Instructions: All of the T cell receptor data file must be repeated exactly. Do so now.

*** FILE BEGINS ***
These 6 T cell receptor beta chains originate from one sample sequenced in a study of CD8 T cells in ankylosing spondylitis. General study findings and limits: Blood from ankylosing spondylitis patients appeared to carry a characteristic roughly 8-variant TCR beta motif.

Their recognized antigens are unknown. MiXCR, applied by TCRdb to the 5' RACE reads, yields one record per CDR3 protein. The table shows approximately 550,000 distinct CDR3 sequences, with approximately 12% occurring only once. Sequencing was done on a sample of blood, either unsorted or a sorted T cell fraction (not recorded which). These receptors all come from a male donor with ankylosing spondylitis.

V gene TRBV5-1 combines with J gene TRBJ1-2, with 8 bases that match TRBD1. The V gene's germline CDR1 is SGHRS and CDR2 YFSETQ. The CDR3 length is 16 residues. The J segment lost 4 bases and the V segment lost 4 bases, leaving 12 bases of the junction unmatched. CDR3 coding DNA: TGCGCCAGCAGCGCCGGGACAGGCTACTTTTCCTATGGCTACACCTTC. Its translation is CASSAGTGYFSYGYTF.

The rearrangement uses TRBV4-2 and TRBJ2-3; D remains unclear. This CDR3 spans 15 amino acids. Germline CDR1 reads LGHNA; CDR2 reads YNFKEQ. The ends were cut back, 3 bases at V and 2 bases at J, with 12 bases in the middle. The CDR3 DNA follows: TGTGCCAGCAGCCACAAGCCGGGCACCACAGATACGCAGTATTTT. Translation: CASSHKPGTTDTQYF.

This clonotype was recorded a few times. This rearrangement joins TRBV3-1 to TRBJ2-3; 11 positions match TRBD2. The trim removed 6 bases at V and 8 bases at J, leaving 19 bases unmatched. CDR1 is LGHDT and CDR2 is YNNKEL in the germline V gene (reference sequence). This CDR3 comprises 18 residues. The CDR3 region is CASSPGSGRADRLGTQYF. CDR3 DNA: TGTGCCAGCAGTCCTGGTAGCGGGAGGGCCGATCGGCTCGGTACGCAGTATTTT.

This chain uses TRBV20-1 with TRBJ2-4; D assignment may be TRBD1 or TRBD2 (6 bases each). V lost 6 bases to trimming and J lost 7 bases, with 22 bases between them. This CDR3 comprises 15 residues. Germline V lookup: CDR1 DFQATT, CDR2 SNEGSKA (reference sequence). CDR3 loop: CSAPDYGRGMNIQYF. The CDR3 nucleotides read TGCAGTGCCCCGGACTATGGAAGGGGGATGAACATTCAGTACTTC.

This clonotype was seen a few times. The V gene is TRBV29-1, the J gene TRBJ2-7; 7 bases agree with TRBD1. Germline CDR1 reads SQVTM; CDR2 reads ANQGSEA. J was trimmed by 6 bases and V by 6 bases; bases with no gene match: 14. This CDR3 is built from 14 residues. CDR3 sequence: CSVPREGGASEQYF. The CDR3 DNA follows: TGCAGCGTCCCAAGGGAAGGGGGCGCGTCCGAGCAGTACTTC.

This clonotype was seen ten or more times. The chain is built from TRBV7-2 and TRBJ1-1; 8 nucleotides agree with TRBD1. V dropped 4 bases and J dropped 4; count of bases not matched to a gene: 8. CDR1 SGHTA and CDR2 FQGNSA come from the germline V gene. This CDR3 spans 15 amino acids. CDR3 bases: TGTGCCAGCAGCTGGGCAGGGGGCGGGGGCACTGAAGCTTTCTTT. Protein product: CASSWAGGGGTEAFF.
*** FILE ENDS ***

These 6 T cell receptor beta chains originate from one sample sequenced in a study of CD8 T cells in ankylosing spondylitis. General study findings and limits: Blood from ankylosing spondylitis patients appeared to carry a characteristic roughly 8-variant TCR beta motif.

Their recognized antigens are unknown. MiXCR, applied by TCRdb to the 5' RACE reads, yields one record per CDR3 protein. The table shows approximately 550,000 distinct CDR3 sequences, with approximately 12% occurring only once. Sequencing was done on a sample of blood, either unsorted or a sorted T cell fraction (not recorded which). These receptors all come from a male donor with ankylosing spondylitis.

V gene TRBV5-1 combines with J gene TRBJ1-2, with 8 bases that match TRBD1. The V gene's germline CDR1 is SGHRS and CDR2 YFSETQ. The CDR3 length is 16 residues. The J segment lost 4 bases and the V segment lost 4 bases, leaving 12 bases of the junction unmatched. CDR3 coding DNA: TGCGCCAGCAGCGCCGGGACAGGCTACTTTTCCTATGGCTACACCTTC. Its translation is CASSAGTGYFSYGYTF.

The rearrangement uses TRBV4-2 and TRBJ2-3; D remains unclear. This CDR3 spans 15 amino acids. Germline CDR1 reads LGHNA; CDR2 reads YNFKEQ. The ends were cut back, 3 bases at V and 2 bases at J, with 12 bases in the middle. The CDR3 DNA follows: TGTGCCAGCAGCCACAAGCCGGGCACCACAGATACGCAGTATTTT. Translation: CASSHKPGTTDTQYF.

This clonotype was recorded a few times. This rearrangement joins TRBV3-1 to TRBJ2-3; 11 positions match TRBD2. The trim removed 6 bases at V and 8 bases at J, leaving 19 bases unmatched. CDR1 is LGHDT and CDR2 is YNNKEL in the germline V gene (reference sequence). This CDR3 comprises 18 residues. The CDR3 region is CASSPGSGRADRLGTQYF. CDR3 DNA: TGTGCCAGCAGTCCTGGTAGCGGGAGGGCCGATCGGCTCGGTACGCAGTATTTT.

This chain uses TRBV20-1 with TRBJ2-4; D assignment may be TRBD1 or TRBD2 (6 bases each). V lost 6 bases to trimming and J lost 7 bases, with 22 bases between them. This CDR3 comprises 15 residues. Germline V lookup: CDR1 DFQATT, CDR2 SNEGSKA (reference sequence). CDR3 loop: CSAPDYGRGMNIQYF. The CDR3 nucleotides read TGCAGTGCCCCGGACTATGGAAGGGGGATGAACATTCAGTACTTC.

This clonotype was seen a few times. The V gene is TRBV29-1, the J gene TRBJ2-7; 7 bases agree with TRBD1. Germline CDR1 reads SQVTM; CDR2 reads ANQGSEA. J was trimmed by 6 bases and V by 6 bases; bases with no gene match: 14. This CDR3 is built from 14 residues. CDR3 sequence: CSVPREGGASEQYF. The CDR3 DNA follows: TGCAGCGTCCCAAGGGAAGGGGGCGCGTCCGAGCAGTACTTC.

This clonotype was seen ten or more times. The chain is built from TRBV7-2 and TRBJ1-1; 8 nucleotides agree with TRBD1. V dropped 4 bases and J dropped 4; count of bases not matched to a gene: 8. CDR1 SGHTA and CDR2 FQGNSA come from the germline V gene. This CDR3 spans 15 amino acids. CDR3 bases: TGTGCCAGCAGCTGGGCAGGGGGCGGGGGCACTGAAGCTTTCTTT. Protein product: CASSWAGGGGTEAFF.